PROFILE

James Tenser

Retail Tech Marketing Strategist | B2B Expert Storytelling™ Guru | President, VSN Media LLC

James (“Jamie”) Tenser is an analyst and consultant to the retail and consumer products industry. His firm, VSN Strategies, focuses on retail technology, merchandising, marketing, consumer behavior, Shopper Media, Category Management, service practices, and all-channel retailing.

He is Executive Director and founding member of the In-Store Implementation Network.

Tenser is considered an authority on retailing, brand marketing, and consumer trends, and is author of two books. He is quoted often in national and international media. He contributes to periodicals such as RetailWire.com, Advertising Age, Progressive Grocer, CPGmatters.com, Supermarket News, and his blog, TensersTirades.com.

Since founding VSN in 1998, he has helped a diverse range of clients with strategy and thought-leadership communications, including: American Express Co., Dial Corporation, Eastman Kodak, Del Monte Fresh Produce, Gourmet Award Foods, IBM Global Services, Cisco Systems, DemandTec, and many others.

Tenser earned his undergraduate degree from Cornell University. He studied Media Ecology at New York University and Consumer Behavior at the University of Arizona’s Terry J. Lundgren Center for Retailing.

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  • Posted on: 01/13/2022

    Has ‘just-in-case’ replaced ‘just-in-time’ inventory management?

    Sure, it makes intuitive sense to adjust the "error bars" somewhat to make the supply lines more resilient, but "safety stock" is a dreadful misnomer, as it ensures a higher tie-up of working capital and leads to product perishability and markdowns. That's why just-in-time sourcing, brittle as it may be, has been so attractive to retailers and manufacturers. But there is another damaging practice at work that acts as a force-multiplier when things go off the rails -- the mindless pursuit of economies of scale. Super-sized container ships are the poster children for this, as last year's Ever Given Suez debacle and the bottlenecks at U.S. Pacific ports have painfully proved. A new thought process is needed around supply chain resiliency. Less concentrated sourcing and transportation methods would allow the system to be more self-healing. Can we envision alternative means to lower transportation costs and also shorten lead times? Putting on my futurist goggles, I foresee a next wave of economic evolution that prizes less concentration of systems and capital, not more. Scale is no longer the best answer, as it leads to colossal bets and colossal failures.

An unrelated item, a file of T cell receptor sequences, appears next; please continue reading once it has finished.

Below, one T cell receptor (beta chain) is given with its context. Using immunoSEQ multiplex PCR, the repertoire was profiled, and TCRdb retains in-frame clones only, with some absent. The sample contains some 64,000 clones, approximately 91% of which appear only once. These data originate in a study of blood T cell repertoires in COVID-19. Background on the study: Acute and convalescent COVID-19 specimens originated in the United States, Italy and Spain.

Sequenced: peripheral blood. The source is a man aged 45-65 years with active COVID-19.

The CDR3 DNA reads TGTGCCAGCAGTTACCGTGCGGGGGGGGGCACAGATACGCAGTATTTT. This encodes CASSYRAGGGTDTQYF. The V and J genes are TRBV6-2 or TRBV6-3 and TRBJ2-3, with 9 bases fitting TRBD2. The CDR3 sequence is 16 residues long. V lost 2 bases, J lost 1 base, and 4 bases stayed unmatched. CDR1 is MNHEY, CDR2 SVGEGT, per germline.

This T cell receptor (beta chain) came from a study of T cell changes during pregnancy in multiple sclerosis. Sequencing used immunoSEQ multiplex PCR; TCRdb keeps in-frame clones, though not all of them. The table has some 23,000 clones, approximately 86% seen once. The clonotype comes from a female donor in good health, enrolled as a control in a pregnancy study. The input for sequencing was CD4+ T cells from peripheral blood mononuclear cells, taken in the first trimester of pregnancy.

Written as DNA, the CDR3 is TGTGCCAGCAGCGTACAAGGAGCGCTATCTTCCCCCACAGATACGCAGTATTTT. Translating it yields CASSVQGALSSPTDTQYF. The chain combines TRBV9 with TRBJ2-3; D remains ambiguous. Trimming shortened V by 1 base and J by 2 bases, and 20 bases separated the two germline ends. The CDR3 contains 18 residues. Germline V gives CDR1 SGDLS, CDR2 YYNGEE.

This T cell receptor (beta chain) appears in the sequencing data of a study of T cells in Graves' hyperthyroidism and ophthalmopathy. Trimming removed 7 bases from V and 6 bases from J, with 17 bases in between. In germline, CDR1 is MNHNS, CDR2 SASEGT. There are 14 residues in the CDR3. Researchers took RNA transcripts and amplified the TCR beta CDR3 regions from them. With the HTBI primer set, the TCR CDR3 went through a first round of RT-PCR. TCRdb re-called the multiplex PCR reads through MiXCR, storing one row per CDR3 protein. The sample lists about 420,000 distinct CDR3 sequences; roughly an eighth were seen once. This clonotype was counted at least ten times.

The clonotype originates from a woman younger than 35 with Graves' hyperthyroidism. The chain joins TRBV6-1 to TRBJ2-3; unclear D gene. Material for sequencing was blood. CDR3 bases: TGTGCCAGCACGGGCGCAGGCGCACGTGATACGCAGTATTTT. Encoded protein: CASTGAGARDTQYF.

• Posted on: 01/12/2022

    What tech must restaurants put on their menu of services?